2012 YEAR IN REVIEW

The standout news & pop obsessions gleaned from your search habits

Related Search Results

Loading...
  • NYSE stocks posting largest percentage decreases

    A look at the 10 biggest percentage decliners on New York Stock Exchange at 1 p.m.: Penn West Petroleum Ltd. fell 16.6 percent to $7.64. Ruby Tuesday fell 14.6 percent to $6.07. Genworth Financial Inc. ...

  • Final Glance: Railroad companies

    Shares of some top railroad companies were down at the close of trading: CSX fell $.21 or .7 percent, to $30.52. Canadian National Railway Co. fell $.77 or 1.1 percent, to $67.58. Canadian Pacific Railway ...

  • The insane process of connecting the world through undersea Internet cables
    The insane process of connecting the world through undersea Internet cables

    We’ve oohed and ahhed over interactive maps that detail the world’s mysterious network of undersea Internet cables, but a new report over at Builtvisible is taking things to an entirely new depth. The exhaustive account looks at the entire history of the process, ranging from experiments in the 1840s to a rash of undersea surveillance taps in the 1970s. Today, there are 263 active cables that carry upwards of 95 percent of global Internet traffic, with 22 new drops planned for the coming years. Hungry for a few more nuggets from the report? Underwater cables carried 51 billion gigabytes of data per month in 2013, and that figure is expected to swell to 132 billion gigabytes in 2018. While 10

  • After shaky start, Ukraine turns eastern offensive around
    After shaky start, Ukraine turns eastern offensive around

    When Ukraine's military offensive to oust pro-Russian rebels from the restive east began in mid-April with humiliated soldiers meekly surrendering their armoured vehicles it looked doomed to failure. Analysts say the dramatic turnaround is down to a combination of growing professionalism and ruthlessness from Kiev's forces on the one hand and the shifting nature of the support that Russia is giving the rebels. "The Ukrainian army is finding out how to fight as it goes along and has shown how capable it is of learning," said Valentyn Badrak, director of the Research Centre for the Army, Demilitarisation and Disarmament in Kiev. Poorly coordinated, riddled by corruption and low on morale after the humbling loss of Crimea to Russia in March, Ukraine's military has undergone a radical shakeup after drafting highly motivated volunteers and improving its leadership.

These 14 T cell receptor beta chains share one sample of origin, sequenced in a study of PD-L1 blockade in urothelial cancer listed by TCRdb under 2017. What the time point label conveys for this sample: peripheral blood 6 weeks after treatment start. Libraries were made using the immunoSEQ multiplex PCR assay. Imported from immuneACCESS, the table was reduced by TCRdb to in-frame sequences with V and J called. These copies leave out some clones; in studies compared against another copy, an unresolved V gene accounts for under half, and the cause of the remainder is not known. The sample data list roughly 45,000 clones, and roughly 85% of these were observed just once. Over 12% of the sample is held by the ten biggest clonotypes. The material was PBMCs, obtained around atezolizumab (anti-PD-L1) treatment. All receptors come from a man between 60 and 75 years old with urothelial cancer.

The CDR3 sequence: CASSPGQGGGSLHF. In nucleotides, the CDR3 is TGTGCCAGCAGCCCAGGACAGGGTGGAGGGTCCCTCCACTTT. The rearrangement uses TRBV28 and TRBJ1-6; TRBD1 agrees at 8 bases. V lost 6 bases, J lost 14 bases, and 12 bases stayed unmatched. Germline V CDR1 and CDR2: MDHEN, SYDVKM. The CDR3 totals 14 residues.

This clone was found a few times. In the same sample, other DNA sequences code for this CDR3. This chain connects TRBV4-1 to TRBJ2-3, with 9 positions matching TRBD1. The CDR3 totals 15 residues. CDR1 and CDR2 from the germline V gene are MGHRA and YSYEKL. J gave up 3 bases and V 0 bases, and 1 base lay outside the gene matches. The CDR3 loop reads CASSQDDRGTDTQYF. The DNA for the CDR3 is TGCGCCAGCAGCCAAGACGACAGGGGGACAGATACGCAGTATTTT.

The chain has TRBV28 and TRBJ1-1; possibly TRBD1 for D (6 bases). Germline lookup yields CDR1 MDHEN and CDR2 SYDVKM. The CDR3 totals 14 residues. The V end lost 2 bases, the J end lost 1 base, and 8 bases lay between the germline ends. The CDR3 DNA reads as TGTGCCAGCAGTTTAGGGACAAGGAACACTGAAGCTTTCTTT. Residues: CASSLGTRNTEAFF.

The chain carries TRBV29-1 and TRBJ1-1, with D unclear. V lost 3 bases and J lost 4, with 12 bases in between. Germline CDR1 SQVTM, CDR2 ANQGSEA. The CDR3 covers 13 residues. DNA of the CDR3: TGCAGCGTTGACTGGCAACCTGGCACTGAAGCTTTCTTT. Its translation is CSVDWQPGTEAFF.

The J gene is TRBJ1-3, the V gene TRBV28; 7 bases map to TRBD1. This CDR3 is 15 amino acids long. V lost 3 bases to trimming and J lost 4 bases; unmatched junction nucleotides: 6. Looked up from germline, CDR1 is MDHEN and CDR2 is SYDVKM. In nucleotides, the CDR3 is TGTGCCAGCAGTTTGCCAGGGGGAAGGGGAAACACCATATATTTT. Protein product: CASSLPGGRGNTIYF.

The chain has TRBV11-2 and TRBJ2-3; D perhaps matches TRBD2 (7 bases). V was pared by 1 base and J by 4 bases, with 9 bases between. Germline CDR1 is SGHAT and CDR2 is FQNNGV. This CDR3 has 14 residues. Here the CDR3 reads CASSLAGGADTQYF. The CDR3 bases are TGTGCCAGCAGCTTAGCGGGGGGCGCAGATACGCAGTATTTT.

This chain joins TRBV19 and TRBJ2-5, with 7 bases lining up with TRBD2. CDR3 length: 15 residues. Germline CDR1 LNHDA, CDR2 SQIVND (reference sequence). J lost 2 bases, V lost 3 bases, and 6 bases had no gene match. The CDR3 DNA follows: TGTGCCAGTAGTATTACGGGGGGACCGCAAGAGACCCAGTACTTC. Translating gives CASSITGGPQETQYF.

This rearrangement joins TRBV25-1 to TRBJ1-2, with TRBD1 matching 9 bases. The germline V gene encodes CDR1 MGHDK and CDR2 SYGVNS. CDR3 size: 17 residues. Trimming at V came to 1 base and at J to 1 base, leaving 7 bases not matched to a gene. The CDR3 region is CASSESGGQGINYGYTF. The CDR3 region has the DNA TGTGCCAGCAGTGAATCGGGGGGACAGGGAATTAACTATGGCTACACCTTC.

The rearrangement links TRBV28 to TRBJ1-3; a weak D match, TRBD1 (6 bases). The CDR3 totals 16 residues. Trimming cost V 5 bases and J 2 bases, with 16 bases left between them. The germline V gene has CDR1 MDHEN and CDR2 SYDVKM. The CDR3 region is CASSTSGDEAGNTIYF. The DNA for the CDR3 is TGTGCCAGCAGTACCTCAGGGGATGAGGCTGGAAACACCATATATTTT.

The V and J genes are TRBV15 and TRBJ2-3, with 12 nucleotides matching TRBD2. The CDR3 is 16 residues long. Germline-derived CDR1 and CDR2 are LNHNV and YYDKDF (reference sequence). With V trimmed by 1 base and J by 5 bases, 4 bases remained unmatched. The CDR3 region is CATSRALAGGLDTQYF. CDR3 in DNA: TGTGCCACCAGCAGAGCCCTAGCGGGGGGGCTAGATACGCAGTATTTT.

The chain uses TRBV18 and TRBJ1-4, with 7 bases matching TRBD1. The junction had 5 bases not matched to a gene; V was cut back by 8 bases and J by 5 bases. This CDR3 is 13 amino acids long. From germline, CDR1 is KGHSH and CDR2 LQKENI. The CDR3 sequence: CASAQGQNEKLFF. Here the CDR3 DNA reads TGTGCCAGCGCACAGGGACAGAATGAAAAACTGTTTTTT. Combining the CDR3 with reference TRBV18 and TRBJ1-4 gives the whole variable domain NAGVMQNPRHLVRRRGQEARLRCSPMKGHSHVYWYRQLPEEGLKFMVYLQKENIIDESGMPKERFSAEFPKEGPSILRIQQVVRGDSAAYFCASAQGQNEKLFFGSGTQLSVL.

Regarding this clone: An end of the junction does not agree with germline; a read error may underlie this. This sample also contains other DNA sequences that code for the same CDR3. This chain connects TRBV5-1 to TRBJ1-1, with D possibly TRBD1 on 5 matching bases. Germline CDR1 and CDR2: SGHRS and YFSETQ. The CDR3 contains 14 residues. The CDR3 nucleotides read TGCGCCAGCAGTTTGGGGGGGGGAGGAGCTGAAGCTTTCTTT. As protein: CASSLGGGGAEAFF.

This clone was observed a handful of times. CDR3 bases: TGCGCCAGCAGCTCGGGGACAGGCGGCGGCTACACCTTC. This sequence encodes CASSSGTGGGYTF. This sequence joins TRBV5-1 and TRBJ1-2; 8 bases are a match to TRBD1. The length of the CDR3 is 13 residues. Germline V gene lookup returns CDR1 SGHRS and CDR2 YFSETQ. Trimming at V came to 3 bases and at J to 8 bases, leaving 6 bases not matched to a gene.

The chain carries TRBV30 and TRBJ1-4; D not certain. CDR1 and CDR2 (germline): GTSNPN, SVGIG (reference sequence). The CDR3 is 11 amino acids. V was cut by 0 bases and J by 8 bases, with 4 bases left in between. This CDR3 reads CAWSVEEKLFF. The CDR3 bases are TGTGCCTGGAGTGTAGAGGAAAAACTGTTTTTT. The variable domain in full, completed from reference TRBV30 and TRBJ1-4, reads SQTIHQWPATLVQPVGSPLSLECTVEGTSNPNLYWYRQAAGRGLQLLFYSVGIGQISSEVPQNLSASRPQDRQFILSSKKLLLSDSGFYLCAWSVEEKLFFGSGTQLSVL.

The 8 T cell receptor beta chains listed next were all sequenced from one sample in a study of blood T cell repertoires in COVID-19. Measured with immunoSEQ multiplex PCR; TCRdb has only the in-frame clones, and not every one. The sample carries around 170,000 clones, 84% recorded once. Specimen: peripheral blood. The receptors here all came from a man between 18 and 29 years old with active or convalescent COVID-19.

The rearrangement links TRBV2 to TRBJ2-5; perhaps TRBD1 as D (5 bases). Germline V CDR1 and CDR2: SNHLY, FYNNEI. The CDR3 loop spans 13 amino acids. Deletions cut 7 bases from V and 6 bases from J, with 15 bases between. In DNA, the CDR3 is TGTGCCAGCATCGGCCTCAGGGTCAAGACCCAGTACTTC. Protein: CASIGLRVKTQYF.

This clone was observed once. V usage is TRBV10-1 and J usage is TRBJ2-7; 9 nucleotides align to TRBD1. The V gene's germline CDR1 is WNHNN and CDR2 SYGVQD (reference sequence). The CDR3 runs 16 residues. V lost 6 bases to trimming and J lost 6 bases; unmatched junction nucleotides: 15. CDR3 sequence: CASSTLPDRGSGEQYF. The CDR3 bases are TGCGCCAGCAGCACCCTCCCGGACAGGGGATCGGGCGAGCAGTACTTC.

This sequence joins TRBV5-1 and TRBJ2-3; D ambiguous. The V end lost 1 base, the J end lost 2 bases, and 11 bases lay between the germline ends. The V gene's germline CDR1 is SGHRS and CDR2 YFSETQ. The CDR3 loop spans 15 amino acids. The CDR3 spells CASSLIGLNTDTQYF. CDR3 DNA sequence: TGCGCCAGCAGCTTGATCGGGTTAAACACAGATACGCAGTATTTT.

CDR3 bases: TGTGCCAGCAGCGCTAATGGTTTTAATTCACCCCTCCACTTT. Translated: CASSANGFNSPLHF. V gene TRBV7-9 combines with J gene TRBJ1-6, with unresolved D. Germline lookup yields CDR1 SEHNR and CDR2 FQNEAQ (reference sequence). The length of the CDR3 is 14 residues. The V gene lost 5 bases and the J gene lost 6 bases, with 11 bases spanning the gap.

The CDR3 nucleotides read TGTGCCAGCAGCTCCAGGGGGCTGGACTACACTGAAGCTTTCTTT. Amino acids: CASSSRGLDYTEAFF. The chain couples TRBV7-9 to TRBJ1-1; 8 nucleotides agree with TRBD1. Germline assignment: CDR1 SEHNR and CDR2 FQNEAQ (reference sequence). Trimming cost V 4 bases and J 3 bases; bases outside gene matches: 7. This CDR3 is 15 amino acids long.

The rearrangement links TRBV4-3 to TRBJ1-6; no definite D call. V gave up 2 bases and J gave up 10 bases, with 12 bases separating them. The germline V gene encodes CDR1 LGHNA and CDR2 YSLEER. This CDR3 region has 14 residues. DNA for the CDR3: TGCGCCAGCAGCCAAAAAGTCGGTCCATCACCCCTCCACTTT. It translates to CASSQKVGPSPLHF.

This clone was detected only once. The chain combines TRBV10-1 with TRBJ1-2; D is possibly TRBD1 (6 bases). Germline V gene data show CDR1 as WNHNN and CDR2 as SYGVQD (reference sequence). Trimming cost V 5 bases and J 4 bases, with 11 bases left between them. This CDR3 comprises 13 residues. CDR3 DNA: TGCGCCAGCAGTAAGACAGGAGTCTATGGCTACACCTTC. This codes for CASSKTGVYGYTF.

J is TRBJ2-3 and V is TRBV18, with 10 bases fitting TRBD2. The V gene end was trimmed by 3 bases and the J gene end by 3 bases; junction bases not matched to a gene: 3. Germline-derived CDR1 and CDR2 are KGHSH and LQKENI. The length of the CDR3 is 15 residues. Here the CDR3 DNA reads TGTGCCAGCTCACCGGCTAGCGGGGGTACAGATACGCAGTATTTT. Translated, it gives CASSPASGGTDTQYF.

• What not to buy on Amazon
    What not to buy on Amazon

    Many of us assume Amazon has the best prices on everything, but there are some thing that can be found cheaper elsewhere.

  • Study: 35 percent in US facing debt collectors
    Study: 35 percent in US facing debt collectors

    More than 35 percent of Americans have debts and unpaid bills that have been reported to collection agencies, according to a study released Tuesday by the Urban Institute. These consumers fall behind on ...

  • Convicted cop killer told to stop coaching youth baseball
    Convicted cop killer told to stop coaching youth baseball

    In 1988, John Matthews, an off-duty Chicago-area police officer, was beaten to death with a baseball bat by a group of young men. One of those men, Dean Chavez, served 11 years in prison for his role in the death.

  • European ransoms now Al-Qaeda's major funding: NYTimes
    European ransoms now Al-Qaeda's major funding: NYTimes

    Al-Qaeda is increasingly funding terror operations thanks to at least $125 million in ransom paid since 2008, largely by European governments to free western hostages, the New York Times reported. While Al-Qaeda's network was first funded by wealthy donors, "kidnapping for ransom has become today’s most significant source of terrorist financing," said David S. Cohen, the Treasury Department’s under secretary for terrorism and financial intelligence, in a 2012 speech. "Kidnapping hostages is an easy spoil," wrote Nasser al-Wuhayshi, the leader of Al-Qaeda in the Arabian Peninsula, "which I may describe as a profitable trade and a precious treasure." The paper listed more than $90 million paid to Al-Qaeda in the Islamic Maghreb since 2008 -- by a Switzerland, Spain, Austria, and state-controlled French company and two payments from undetermined sources.

Loading...

Follow Yahoo! News